New Mexico gets millions more in revenue from oil and gas than predicted
New Mexico’s General Fund revenue could be millions of dollars higher than initial predictions, largely fueled by revenue from the oil and gas industry.
Revenue from gross receipts taxes (GRTs), rents and royalties from oil and gas operations drove Fiscal Year 2019’s General Fund revenue about $290 million above the forecast, read a report from the New Mexico Legislative Finance Committee (LFC).
In March 2019, the latest date included in the June 24 report, General Fund recurring revenue was $729 million, $153 million higher than March 2018 – a 26 percent increase.
Revenues from the emergency oil and gas school tax, in excess of the five-year average, drove the tracked revenue up to about $370 more than the forecast, read the report.
More:BLM: Thousands of acres of New Mexico land leased to oil and gas companies
“Due to strong revenues from gross receipts taxes and rents and royalties fueled by the oil and gas production boom, FY19 general fund revenues are currently tracking nearly $290 million above the forecast,” the report read.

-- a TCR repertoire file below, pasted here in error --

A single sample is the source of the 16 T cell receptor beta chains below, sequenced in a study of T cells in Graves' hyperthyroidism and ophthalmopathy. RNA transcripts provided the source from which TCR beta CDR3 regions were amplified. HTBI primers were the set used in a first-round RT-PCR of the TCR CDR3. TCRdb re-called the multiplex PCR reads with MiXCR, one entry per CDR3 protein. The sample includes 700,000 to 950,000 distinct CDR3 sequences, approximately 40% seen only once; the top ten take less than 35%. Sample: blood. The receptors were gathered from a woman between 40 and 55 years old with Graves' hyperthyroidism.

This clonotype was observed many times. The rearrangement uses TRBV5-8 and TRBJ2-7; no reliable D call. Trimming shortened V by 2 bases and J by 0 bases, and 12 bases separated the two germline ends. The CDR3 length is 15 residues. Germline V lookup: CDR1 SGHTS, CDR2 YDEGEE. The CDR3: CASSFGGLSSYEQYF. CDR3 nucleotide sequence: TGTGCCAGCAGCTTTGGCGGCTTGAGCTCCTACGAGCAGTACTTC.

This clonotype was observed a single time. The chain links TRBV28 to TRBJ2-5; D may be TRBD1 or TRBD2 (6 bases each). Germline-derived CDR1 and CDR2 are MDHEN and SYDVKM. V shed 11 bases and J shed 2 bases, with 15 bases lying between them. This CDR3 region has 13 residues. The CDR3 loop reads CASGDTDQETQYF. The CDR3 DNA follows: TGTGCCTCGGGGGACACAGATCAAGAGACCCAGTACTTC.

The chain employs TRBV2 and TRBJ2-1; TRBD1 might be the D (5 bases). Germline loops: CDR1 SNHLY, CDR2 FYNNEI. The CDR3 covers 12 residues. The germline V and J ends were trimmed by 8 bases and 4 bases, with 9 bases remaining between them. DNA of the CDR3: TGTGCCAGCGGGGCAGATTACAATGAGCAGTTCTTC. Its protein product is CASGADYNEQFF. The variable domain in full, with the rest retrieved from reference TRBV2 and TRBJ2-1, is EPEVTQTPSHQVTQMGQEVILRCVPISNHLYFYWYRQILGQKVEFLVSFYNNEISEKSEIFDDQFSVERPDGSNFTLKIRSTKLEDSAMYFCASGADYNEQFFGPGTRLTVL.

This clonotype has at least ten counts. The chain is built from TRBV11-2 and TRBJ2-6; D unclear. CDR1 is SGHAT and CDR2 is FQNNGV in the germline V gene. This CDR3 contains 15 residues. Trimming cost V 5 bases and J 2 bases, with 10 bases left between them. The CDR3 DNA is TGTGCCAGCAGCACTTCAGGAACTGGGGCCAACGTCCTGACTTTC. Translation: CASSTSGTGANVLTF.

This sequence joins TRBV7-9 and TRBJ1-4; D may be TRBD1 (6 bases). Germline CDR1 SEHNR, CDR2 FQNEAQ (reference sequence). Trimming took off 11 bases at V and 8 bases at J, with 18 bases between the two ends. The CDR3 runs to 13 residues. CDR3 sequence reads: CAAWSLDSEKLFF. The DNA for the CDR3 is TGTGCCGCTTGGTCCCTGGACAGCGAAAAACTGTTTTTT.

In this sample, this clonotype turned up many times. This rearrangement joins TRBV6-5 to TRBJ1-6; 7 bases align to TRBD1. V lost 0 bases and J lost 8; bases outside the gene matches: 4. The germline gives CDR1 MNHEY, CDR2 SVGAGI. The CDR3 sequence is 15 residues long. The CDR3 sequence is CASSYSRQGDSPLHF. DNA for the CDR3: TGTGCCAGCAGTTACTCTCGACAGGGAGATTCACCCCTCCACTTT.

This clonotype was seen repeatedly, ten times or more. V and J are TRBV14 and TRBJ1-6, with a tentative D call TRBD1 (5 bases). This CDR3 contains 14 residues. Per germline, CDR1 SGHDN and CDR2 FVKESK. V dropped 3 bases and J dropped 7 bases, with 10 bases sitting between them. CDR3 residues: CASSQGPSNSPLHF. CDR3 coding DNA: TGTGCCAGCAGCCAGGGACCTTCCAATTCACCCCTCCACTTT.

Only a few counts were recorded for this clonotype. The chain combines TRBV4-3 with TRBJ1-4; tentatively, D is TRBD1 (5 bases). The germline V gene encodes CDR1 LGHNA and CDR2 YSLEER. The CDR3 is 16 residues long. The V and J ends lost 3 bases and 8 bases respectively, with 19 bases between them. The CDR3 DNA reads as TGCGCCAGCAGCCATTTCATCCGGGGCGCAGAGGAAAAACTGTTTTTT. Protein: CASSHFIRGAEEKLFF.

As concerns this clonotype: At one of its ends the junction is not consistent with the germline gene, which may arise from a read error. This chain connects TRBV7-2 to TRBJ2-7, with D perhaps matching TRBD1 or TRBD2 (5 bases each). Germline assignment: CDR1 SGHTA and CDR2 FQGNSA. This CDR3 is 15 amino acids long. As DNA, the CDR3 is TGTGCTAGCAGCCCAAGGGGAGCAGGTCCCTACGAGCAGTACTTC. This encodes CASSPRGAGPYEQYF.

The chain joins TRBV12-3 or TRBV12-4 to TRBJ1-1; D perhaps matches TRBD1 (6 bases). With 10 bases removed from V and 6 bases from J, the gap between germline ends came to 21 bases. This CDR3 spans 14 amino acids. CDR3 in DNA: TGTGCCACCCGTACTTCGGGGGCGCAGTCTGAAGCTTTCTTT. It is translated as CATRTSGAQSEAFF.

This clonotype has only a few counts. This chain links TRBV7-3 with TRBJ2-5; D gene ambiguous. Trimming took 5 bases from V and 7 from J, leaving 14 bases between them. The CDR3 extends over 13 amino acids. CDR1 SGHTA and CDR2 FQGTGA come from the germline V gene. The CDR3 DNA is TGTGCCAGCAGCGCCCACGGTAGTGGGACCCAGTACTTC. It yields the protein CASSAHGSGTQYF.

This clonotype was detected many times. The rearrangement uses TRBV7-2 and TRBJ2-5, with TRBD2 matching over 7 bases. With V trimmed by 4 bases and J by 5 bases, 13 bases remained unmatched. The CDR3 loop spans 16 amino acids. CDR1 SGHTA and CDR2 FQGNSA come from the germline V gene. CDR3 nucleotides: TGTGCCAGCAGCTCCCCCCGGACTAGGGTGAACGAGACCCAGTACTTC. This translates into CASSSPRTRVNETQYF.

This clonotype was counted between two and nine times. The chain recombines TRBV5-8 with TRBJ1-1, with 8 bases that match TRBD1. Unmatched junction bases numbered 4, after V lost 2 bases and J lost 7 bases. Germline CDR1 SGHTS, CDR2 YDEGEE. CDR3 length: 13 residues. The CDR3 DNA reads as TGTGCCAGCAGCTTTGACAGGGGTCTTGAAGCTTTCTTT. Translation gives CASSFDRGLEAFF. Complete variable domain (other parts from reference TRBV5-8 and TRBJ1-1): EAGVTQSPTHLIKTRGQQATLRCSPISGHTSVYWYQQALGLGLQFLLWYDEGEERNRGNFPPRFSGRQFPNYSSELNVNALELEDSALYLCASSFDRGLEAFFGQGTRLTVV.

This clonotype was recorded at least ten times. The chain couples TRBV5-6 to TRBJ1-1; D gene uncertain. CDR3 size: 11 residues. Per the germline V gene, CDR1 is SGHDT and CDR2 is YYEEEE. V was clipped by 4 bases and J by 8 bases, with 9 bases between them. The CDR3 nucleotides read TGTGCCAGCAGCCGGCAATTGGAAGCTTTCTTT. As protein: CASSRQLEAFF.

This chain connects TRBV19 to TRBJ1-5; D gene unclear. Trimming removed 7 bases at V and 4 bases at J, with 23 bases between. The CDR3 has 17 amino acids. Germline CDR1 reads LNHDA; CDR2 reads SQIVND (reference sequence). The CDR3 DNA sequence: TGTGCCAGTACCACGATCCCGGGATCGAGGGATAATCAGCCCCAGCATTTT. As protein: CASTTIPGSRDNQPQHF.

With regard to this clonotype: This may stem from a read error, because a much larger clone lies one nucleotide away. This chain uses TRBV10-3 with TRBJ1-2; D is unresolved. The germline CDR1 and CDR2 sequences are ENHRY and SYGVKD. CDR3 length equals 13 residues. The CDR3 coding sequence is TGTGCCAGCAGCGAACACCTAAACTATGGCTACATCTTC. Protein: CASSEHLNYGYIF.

Energy revenue was reported at $164.7 million above the forecast, with sales taxes at $125.7 million more, read the report.
New Mexico’s oil price for March was at $55 per barrel, about $2.84 less than West Texas Intermediate – a grade of crude oil used as a benchmark for domestic pricing – as production in the Permian Basin in the southeast corner of the state crowded pipelines.
But infrastructure did not fall, as expected, with the price decline.
New Mexico maintained at least 100 drilling rigs throughout the year, as production rose by 46 percent in FY 2019, compared with the State’s prediction of a 22 percent increase.
More:Could Eddy County committee act as bridge between citizens and oil and gas?
Natural gas production grew by 20 percent, the report read, despite a prediction that it would increase by only 8 percent.
That meant that GRTs, also known as sales tax, also increased by about 46 percent between July 2018 and April 2019.
New Mexico received about $5.5 billion in GRTs from extraction activities, up by about $1.7 billion during the last year.
In total, GRTs were tracking at about $141 million more than the forecast driven by “elevated rig counts and strong growth in the mining industry,” read the report.
Eddy and Lea counties in the southeast region of the state, and out-of-state GRTs tied to the oil and gas industry, accounted for 86 percent of all the GRT growth, records show.
More:More oil and gas disposal wells to address growing waste from Permian Basin boom
Oil prices hold off on drop
The price per barrel of WTI maintained the highest rate since spring, resting at $59 per barrel, after a mid-June climb from about $52 per barrel, per Monday data from NASDAQ.
Despite growing global trade tensions, the price stayed steady and did not climb further as President Donald Trump pulled back on a military strike on Iran.